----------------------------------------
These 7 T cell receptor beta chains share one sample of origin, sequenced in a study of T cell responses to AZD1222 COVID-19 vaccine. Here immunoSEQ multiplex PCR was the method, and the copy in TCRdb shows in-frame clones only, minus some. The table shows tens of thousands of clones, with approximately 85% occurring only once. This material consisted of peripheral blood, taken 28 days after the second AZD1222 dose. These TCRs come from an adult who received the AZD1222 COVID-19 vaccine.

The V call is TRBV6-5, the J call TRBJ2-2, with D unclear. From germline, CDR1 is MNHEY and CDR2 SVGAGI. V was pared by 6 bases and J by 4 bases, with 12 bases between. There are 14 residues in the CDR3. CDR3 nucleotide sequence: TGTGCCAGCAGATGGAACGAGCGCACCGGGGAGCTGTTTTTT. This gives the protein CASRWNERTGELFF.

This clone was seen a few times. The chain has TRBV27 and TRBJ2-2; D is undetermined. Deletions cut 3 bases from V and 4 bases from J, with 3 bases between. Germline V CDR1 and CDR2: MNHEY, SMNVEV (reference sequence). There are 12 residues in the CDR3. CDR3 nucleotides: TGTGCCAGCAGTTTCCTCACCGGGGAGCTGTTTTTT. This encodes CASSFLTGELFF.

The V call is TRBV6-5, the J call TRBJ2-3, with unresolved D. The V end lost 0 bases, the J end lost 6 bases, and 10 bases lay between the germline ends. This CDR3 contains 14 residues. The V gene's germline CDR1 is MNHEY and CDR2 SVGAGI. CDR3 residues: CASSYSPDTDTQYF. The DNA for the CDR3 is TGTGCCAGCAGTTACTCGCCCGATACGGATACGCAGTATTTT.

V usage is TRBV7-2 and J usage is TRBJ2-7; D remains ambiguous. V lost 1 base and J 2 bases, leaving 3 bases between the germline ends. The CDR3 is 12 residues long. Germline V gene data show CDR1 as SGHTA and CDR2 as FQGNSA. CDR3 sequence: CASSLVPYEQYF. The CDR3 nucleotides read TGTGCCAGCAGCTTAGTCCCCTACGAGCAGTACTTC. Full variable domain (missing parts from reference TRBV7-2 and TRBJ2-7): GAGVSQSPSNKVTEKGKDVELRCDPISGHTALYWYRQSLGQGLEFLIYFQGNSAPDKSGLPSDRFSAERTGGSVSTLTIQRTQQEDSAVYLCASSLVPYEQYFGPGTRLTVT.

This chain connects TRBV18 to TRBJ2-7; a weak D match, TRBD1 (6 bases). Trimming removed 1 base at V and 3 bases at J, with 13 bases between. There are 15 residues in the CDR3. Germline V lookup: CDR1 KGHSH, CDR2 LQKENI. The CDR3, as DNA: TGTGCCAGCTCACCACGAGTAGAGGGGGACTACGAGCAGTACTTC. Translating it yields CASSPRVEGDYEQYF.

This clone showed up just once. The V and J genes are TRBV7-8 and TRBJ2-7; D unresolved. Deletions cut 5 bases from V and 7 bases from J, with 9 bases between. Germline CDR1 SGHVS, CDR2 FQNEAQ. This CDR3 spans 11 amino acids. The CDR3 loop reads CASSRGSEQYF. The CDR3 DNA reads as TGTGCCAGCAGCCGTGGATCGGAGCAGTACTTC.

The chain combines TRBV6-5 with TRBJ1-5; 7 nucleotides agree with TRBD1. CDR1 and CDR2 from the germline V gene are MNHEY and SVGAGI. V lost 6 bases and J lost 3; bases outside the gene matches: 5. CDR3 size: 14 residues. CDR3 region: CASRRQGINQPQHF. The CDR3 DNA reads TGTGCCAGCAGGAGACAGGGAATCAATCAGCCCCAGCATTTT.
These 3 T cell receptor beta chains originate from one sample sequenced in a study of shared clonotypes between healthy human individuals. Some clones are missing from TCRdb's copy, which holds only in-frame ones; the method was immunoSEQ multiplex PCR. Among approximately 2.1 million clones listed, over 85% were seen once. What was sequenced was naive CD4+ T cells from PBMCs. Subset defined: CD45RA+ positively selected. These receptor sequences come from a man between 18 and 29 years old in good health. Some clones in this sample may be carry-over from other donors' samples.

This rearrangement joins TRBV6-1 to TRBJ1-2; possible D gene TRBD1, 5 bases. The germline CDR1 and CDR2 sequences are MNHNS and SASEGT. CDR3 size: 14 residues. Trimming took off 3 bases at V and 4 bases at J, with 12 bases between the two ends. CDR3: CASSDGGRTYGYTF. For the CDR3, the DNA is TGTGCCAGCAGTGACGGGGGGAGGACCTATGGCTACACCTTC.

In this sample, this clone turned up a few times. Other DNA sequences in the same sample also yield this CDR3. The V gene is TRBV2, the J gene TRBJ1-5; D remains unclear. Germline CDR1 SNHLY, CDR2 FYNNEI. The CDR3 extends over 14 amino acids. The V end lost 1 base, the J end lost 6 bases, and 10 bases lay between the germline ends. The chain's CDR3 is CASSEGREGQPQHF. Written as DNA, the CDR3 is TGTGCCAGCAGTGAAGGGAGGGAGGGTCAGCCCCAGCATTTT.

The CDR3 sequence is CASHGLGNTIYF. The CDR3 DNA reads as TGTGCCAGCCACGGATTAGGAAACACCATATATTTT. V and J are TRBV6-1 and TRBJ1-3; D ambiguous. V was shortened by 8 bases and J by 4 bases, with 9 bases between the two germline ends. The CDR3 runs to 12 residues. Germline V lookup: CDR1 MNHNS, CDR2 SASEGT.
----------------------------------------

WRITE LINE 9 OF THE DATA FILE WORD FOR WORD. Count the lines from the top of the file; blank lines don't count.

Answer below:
These 3 T cell receptor beta chains originate from one sample sequenced in a study of shared clonotypes between healthy human individuals. Some clones are missing from TCRdb's copy, which holds only in-frame ones; the method was immunoSEQ multiplex PCR. Among approximately 2.1 million clones listed, over 85% were seen once. What was sequenced was naive CD4+ T cells from PBMCs. Subset defined: CD45RA+ positively selected. These receptor sequences come from a man between 18 and 29 years old in good health. Some clones in this sample may be carry-over from other donors' samples.